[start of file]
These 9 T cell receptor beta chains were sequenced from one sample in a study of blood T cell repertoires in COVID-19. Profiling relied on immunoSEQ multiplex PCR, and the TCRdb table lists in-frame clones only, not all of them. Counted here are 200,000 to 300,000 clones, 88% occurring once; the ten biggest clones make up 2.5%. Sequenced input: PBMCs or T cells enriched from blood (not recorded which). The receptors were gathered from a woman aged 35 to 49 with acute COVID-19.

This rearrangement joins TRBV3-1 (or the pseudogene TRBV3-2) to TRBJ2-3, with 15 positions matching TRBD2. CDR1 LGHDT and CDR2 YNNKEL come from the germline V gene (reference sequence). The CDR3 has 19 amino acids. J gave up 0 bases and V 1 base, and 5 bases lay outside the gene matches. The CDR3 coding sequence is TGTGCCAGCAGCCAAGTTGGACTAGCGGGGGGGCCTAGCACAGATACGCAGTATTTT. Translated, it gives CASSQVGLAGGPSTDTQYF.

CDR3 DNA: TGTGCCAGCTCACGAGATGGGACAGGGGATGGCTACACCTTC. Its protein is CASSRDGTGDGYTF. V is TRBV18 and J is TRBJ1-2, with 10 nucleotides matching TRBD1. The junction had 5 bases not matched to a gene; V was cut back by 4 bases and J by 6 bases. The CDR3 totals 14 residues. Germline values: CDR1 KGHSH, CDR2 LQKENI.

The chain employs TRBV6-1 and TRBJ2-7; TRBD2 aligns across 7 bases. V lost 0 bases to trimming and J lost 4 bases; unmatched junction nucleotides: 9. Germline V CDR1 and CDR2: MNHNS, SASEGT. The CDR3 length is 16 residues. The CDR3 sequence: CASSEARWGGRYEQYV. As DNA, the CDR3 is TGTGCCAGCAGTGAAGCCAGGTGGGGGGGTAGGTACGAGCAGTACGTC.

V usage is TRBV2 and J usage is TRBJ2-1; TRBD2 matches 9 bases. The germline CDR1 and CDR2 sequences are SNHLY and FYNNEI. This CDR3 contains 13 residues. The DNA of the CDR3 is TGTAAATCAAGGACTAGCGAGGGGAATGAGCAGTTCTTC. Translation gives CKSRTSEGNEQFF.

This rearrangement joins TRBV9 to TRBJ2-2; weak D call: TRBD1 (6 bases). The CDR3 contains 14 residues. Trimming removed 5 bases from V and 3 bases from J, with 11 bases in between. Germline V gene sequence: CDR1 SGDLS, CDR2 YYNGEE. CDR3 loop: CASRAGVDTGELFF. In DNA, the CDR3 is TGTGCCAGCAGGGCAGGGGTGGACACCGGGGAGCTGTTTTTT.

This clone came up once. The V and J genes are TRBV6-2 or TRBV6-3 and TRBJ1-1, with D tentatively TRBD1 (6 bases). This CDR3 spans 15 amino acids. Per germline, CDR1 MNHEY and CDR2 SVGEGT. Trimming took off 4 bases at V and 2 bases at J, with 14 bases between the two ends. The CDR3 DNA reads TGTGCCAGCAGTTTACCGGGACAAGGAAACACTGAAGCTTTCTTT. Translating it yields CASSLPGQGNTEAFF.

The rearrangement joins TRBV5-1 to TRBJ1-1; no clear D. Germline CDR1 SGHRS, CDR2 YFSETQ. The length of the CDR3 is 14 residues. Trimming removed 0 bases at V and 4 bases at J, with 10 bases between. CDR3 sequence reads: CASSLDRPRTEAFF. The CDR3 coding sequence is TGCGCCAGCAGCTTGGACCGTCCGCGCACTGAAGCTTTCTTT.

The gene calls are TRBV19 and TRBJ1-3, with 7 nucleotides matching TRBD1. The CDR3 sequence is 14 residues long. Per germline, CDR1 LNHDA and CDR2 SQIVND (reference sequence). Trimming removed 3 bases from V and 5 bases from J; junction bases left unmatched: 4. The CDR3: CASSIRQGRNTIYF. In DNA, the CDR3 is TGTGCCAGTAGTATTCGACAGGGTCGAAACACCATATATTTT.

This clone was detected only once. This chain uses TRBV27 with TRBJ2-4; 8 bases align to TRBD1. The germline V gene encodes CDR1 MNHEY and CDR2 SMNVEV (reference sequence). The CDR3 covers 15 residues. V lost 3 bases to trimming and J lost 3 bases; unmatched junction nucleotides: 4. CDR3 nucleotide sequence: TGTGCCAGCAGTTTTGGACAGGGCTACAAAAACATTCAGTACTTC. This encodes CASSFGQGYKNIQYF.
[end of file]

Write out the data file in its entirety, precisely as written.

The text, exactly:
These 9 T cell receptor beta chains were sequenced from one sample in a study of blood T cell repertoires in COVID-19. Profiling relied on immunoSEQ multiplex PCR, and the TCRdb table lists in-frame clones only, not all of them. Counted here are 200,000 to 300,000 clones, 88% occurring once; the ten biggest clones make up 2.5%. Sequenced input: PBMCs or T cells enriched from blood (not recorded which). The receptors were gathered from a woman aged 35 to 49 with acute COVID-19.

This rearrangement joins TRBV3-1 (or the pseudogene TRBV3-2) to TRBJ2-3, with 15 positions matching TRBD2. CDR1 LGHDT and CDR2 YNNKEL come from the germline V gene (reference sequence). The CDR3 has 19 amino acids. J gave up 0 bases and V 1 base, and 5 bases lay outside the gene matches. The CDR3 coding sequence is TGTGCCAGCAGCCAAGTTGGACTAGCGGGGGGGCCTAGCACAGATACGCAGTATTTT. Translated, it gives CASSQVGLAGGPSTDTQYF.

CDR3 DNA: TGTGCCAGCTCACGAGATGGGACAGGGGATGGCTACACCTTC. Its protein is CASSRDGTGDGYTF. V is TRBV18 and J is TRBJ1-2, with 10 nucleotides matching TRBD1. The junction had 5 bases not matched to a gene; V was cut back by 4 bases and J by 6 bases. The CDR3 totals 14 residues. Germline values: CDR1 KGHSH, CDR2 LQKENI.

The chain employs TRBV6-1 and TRBJ2-7; TRBD2 aligns across 7 bases. V lost 0 bases to trimming and J lost 4 bases; unmatched junction nucleotides: 9. Germline V CDR1 and CDR2: MNHNS, SASEGT. The CDR3 length is 16 residues. The CDR3 sequence: CASSEARWGGRYEQYV. As DNA, the CDR3 is TGTGCCAGCAGTGAAGCCAGGTGGGGGGGTAGGTACGAGCAGTACGTC.

V usage is TRBV2 and J usage is TRBJ2-1; TRBD2 matches 9 bases. The germline CDR1 and CDR2 sequences are SNHLY and FYNNEI. This CDR3 contains 13 residues. The DNA of the CDR3 is TGTAAATCAAGGACTAGCGAGGGGAATGAGCAGTTCTTC. Translation gives CKSRTSEGNEQFF.

This rearrangement joins TRBV9 to TRBJ2-2; weak D call: TRBD1 (6 bases). The CDR3 contains 14 residues. Trimming removed 5 bases from V and 3 bases from J, with 11 bases in between. Germline V gene sequence: CDR1 SGDLS, CDR2 YYNGEE. CDR3 loop: CASRAGVDTGELFF. In DNA, the CDR3 is TGTGCCAGCAGGGCAGGGGTGGACACCGGGGAGCTGTTTTTT.

This clone came up once. The V and J genes are TRBV6-2 or TRBV6-3 and TRBJ1-1, with D tentatively TRBD1 (6 bases). This CDR3 spans 15 amino acids. Per germline, CDR1 MNHEY and CDR2 SVGEGT. Trimming took off 4 bases at V and 2 bases at J, with 14 bases between the two ends. The CDR3 DNA reads TGTGCCAGCAGTTTACCGGGACAAGGAAACACTGAAGCTTTCTTT. Translating it yields CASSLPGQGNTEAFF.

The rearrangement joins TRBV5-1 to TRBJ1-1; no clear D. Germline CDR1 SGHRS, CDR2 YFSETQ. The length of the CDR3 is 14 residues. Trimming removed 0 bases at V and 4 bases at J, with 10 bases between. CDR3 sequence reads: CASSLDRPRTEAFF. The CDR3 coding sequence is TGCGCCAGCAGCTTGGACCGTCCGCGCACTGAAGCTTTCTTT.

The gene calls are TRBV19 and TRBJ1-3, with 7 nucleotides matching TRBD1. The CDR3 sequence is 14 residues long. Per germline, CDR1 LNHDA and CDR2 SQIVND (reference sequence). Trimming removed 3 bases from V and 5 bases from J; junction bases left unmatched: 4. The CDR3: CASSIRQGRNTIYF. In DNA, the CDR3 is TGTGCCAGTAGTATTCGACAGGGTCGAAACACCATATATTTT.

This clone was detected only once. This chain uses TRBV27 with TRBJ2-4; 8 bases align to TRBD1. The germline V gene encodes CDR1 MNHEY and CDR2 SMNVEV (reference sequence). The CDR3 covers 15 residues. V lost 3 bases to trimming and J lost 3 bases; unmatched junction nucleotides: 4. CDR3 nucleotide sequence: TGTGCCAGCAGTTTTGGACAGGGCTACAAAAACATTCAGTACTTC. This encodes CASSFGQGYKNIQYF.